Charlotte Canelli is the Library Director at the Morrill Memorial Library. Read her column in the Norwood Transcript & Bulletin this week.
Over two years ago the Cushing Academy in Ashburnham, MA made headlines for a bold and controversial move to eliminate most traditional reading matter from its new school library. “Cushing Academy Library Goes Bookless!” the newspapers exclaimed.
Librarians across the country led the outcry of disbelief. Liz Gray of the Dana Hall School in Wellesley debated Cushing’s decision. “Focused, engaged reading is more likely to occur with printed books than with online material,” Gray wrote.
James Tracy, headmaster of the school, defended the school’s resolve. “Cushing Academy decided to … transform our library into a digital learning center. We wanted to create a … library that goes beyond stacks and stacks of underutilized books.” Tracy and his staff filled the school with eReaders and built a collection of electronic books which could be accessed by every student at the school.
In reality, there are still some “real” books in the Cushing Academy Library and much of the resulting chorus of disapproval was, I believe, emotionally-driven by the love of ‘the book.’
Who can blame them for this emotional response?
An online library can never, and will never, replace the browsing experience of scanning the shelves in a library, a bookstore or your own home. It is certain that the physical book will remain a part of our homes and libraries. Surely, a handwritten heartfelt inscription would be lost in the digital void of an eBook library. Where is the joy in a toddler turning the pages in an actual picture book? Many people will never cozy up to a hard plastic shell that masquerades as reading matter. Others will never accept an eReader, its phantom pages and strange e-Ink.
Author Anna Quindlen wrote: “I would be most content if my children grew up to be the kind of people who think decorating consists mostly of building enough bookshelves.” How pure and true her sentiments are. Especially to me.
In our home much of our furniture would be bare, many of our walls would lack character, and most of our rooms would seem empty without our collections of books. Our children were raised with hundreds of books in the homes that we lived in. When our son-in-law moved into his new office he immediately sent a photo … of his newly-arranged bookshelves. Our daughter-in-law in Atlanta often has stacks of books on every surface of their home. A love of the physical books is central to our family’s lives.
And so, you might be surprised to learn that I have promoted eReaders at the Morrill Memorial Library, deciding this past year to invest in six of them for our patrons to check out. These are the Barnes and Noble Nooks and we have presented training sessions and encouraged their use. (Each Nook is preloaded with library titles.)
Like many of my friends, and several of my children, I own an Amazon Kindle. Until now my only option has been to purchase books for my Kindle and I’ve done so with great discretion. Kindle owners and Kindle app users have not had the option of borrowing library eBooks.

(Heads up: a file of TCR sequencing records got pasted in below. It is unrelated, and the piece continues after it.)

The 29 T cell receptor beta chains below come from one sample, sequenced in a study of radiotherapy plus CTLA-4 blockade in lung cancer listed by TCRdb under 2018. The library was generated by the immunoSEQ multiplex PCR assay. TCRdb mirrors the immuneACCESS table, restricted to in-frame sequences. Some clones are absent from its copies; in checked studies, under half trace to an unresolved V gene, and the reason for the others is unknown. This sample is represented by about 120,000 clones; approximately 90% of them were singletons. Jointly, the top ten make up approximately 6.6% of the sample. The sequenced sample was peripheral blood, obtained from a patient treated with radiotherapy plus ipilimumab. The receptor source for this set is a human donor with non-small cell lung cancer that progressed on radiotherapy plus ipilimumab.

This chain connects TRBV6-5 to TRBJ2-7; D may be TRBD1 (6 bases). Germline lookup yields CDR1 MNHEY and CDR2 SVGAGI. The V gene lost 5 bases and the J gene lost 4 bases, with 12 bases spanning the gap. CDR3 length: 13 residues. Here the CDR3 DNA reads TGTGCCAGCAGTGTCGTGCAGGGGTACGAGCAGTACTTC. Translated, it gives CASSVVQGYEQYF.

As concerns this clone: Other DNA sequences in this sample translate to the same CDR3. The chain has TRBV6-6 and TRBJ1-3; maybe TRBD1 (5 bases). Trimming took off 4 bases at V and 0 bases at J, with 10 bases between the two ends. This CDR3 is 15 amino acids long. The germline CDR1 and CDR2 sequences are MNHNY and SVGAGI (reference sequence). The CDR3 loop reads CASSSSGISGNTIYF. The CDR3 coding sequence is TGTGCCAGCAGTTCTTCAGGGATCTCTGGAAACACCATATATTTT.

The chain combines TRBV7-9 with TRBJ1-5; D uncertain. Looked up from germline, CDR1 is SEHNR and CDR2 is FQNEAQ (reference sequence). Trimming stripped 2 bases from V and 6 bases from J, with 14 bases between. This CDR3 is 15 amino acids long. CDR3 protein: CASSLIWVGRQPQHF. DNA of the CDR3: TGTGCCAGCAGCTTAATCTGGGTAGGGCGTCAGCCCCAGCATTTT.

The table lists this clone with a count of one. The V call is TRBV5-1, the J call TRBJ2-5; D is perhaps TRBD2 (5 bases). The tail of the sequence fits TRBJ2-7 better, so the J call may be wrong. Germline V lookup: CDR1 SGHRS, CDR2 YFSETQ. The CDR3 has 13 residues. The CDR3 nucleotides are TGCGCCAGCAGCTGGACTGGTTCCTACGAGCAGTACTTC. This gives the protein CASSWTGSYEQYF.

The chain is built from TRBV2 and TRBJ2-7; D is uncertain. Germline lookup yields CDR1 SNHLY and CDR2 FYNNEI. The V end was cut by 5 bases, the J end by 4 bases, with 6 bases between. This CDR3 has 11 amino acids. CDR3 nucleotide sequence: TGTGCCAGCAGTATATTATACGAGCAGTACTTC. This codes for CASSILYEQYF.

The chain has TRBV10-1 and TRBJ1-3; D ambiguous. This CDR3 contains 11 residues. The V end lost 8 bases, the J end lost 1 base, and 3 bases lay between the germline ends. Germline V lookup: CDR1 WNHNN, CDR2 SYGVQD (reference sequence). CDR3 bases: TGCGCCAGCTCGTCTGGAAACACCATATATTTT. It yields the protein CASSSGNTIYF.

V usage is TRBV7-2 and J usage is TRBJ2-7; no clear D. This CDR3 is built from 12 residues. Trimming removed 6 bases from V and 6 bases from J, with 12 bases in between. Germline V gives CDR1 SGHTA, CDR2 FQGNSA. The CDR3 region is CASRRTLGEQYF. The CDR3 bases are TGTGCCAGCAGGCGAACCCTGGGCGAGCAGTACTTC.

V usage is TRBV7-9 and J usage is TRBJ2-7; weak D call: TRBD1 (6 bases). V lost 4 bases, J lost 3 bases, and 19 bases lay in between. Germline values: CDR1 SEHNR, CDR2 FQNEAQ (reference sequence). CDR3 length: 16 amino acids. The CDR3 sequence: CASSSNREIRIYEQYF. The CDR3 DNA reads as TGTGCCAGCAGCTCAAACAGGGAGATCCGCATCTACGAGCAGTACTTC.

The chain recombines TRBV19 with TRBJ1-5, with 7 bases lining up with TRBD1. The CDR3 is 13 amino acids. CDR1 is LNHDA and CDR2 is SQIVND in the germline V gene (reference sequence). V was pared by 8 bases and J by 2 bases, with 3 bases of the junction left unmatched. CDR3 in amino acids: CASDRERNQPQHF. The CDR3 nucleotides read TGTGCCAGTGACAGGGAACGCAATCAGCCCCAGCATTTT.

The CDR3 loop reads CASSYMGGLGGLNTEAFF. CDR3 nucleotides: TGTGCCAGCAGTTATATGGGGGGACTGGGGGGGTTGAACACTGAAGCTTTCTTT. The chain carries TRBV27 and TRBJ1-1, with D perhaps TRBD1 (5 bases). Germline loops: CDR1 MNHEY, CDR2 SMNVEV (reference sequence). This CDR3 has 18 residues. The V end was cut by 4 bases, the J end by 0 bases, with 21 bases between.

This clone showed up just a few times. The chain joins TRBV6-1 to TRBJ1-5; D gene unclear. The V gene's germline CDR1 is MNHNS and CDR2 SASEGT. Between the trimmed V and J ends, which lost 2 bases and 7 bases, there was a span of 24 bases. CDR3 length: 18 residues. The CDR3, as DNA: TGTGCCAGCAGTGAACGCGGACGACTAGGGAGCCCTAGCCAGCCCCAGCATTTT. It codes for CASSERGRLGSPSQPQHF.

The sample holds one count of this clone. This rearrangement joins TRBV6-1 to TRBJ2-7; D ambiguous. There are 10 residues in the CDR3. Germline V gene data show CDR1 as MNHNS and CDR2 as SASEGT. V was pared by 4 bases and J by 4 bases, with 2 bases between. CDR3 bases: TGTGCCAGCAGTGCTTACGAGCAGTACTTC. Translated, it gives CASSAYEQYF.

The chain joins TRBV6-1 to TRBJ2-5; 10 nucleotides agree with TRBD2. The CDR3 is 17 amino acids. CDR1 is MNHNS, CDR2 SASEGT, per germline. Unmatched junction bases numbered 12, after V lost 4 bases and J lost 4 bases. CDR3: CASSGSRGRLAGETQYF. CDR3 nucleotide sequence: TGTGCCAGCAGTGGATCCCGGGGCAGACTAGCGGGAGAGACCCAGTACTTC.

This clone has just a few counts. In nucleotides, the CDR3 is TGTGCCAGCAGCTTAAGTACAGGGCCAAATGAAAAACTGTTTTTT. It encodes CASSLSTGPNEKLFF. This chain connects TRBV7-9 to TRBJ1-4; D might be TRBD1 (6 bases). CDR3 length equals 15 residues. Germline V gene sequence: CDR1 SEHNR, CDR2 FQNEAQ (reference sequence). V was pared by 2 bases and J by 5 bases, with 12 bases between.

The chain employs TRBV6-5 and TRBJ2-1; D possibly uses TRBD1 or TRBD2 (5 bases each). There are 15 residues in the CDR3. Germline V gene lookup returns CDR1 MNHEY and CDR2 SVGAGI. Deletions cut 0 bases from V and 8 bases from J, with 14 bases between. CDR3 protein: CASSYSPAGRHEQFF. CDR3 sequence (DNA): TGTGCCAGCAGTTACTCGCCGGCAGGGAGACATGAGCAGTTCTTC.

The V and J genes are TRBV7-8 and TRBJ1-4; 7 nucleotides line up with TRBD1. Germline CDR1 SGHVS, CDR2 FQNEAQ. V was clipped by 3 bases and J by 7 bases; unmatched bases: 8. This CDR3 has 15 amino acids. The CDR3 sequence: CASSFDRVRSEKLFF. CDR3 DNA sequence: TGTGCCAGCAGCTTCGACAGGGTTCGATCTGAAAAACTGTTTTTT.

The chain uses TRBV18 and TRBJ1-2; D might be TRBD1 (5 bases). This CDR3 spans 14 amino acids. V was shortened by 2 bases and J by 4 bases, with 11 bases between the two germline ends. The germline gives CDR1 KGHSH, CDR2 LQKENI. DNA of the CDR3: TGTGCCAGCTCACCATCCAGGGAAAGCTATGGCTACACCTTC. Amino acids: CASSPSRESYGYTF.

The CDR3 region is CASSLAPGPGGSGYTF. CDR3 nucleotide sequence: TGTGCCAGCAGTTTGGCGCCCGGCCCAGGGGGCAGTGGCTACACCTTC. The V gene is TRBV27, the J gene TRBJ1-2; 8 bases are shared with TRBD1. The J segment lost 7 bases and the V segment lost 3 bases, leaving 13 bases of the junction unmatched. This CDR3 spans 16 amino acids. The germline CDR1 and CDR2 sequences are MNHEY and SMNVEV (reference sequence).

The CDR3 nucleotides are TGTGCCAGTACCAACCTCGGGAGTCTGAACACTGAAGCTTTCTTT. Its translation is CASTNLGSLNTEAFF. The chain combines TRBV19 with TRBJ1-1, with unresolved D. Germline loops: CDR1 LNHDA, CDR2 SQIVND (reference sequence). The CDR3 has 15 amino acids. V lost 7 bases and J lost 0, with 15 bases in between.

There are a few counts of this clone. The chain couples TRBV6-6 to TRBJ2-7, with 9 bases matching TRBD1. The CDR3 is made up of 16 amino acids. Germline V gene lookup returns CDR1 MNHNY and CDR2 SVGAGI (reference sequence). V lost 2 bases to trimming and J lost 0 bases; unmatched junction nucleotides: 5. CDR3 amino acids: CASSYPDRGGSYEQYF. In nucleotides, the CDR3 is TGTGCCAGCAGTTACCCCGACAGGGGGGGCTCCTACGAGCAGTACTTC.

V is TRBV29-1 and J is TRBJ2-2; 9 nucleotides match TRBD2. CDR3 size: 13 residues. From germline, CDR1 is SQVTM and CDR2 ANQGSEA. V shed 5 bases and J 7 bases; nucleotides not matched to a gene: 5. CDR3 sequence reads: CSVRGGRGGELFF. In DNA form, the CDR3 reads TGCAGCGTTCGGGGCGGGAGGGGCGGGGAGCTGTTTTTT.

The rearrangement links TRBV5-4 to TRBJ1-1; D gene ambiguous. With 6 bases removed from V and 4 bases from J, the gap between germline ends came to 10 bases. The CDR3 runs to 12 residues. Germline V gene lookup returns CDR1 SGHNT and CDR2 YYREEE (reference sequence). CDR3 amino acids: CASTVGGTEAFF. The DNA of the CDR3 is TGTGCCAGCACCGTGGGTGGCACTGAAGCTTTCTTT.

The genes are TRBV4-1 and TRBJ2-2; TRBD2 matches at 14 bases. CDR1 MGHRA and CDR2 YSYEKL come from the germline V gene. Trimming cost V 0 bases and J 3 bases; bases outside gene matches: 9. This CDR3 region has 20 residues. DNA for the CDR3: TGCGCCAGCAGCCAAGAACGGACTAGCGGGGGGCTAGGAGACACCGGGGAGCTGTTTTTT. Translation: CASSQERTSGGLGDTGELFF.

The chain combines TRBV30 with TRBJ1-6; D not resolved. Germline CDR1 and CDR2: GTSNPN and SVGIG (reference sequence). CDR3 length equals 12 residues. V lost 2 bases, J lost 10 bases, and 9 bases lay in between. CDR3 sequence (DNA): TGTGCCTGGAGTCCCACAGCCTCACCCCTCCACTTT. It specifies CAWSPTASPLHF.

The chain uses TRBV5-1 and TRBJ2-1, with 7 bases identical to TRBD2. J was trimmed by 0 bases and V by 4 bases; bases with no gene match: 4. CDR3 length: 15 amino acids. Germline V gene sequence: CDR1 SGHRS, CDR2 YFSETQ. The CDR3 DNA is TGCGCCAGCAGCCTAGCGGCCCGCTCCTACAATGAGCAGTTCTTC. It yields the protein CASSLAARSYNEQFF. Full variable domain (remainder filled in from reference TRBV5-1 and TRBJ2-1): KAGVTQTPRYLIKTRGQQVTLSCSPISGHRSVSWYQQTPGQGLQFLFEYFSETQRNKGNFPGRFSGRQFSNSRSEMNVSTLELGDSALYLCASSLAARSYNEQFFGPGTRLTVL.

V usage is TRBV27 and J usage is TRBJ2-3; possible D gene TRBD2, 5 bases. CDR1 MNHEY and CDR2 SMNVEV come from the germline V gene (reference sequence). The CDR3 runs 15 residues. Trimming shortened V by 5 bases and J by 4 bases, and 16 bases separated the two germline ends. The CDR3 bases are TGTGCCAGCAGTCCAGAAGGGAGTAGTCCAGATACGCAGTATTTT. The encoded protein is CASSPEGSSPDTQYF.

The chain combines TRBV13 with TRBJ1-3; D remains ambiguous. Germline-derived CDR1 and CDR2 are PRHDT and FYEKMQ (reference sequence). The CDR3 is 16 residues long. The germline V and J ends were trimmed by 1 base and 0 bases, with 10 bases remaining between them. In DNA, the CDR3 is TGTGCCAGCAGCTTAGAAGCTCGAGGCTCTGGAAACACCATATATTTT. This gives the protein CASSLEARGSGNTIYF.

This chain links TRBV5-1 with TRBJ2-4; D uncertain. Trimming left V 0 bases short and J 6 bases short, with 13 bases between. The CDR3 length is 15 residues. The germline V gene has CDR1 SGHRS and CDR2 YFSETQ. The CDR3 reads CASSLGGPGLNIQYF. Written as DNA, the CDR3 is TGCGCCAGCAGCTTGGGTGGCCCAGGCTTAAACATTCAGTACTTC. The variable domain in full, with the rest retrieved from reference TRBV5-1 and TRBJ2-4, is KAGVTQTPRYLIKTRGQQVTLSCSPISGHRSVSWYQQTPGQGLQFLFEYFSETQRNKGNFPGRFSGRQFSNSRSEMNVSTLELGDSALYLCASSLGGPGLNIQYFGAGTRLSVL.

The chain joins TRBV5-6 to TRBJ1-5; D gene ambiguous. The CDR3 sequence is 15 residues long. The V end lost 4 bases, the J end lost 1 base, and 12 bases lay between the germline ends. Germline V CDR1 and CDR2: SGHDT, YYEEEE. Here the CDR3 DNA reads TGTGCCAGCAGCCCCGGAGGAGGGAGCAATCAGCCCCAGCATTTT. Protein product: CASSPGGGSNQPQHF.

That all changed last week and we are very excited about it. Finally, Kindle owners can borrow library books.
Free Kindle eBook loans are now offered on the Minuteman OverDrive Digital Media catalog. Thousands of titles can be requested, borrowed and downloaded to a variety of devices. (There is no need to own a Kindle although the reading experience on the actual device is the best to be had. E-Ink displays are easier to read than any backlit displays and it is easier on the eyes than some paper.)
Free Kindle apps are available for a variety of electronic devices – personal computers, iPhones, SmartPhones and iPads among others. The only requirement for downloading aKindle app is an Amazon.com username and password.
Kindle eBooks can be borrowed for 7, 14 or 21 days. If a copy is out, the title can be requested and will be ready for download as soon as it is available. The download process is relatively easy compared to the other options available using the OverDrive Media Console. If the device is WiFi-enabled the transfer is immediate and basically effortless.
The library has scheduled two Kindle eBook information sessions on Wednesday, October 12 at 10 am and 7 pm. The drop-in sessions will run for two hours and patrons can bring their own devices to the library but registration is required. Staff and their families have a variety of devices and they will demonstrate the process. They will lead those interested through the process on assorted devices, especially on their own equipment. Patrons should have an Amazon.com account in advance of the training sessions and should be willing to download the Kindle app to their device or download to an actual Kindle.
Nook sessions were offered some months ago and we will schedule another special Nook Download training night in the future. This special Kindle eBook information session pertains only to downloading the Amazon Kindle eBooks in the Minuteman catalog.
We are very excited to be a member of the Minuteman Library Network and the new offerings on OverDrive. Be sure to register for a session.
If you have a Kindle or Kindle app you’ll find training modules and online help on our website. To sign up for the information sessions or get help in advance, call the Reference librarians (781-769-0200) or visit the library.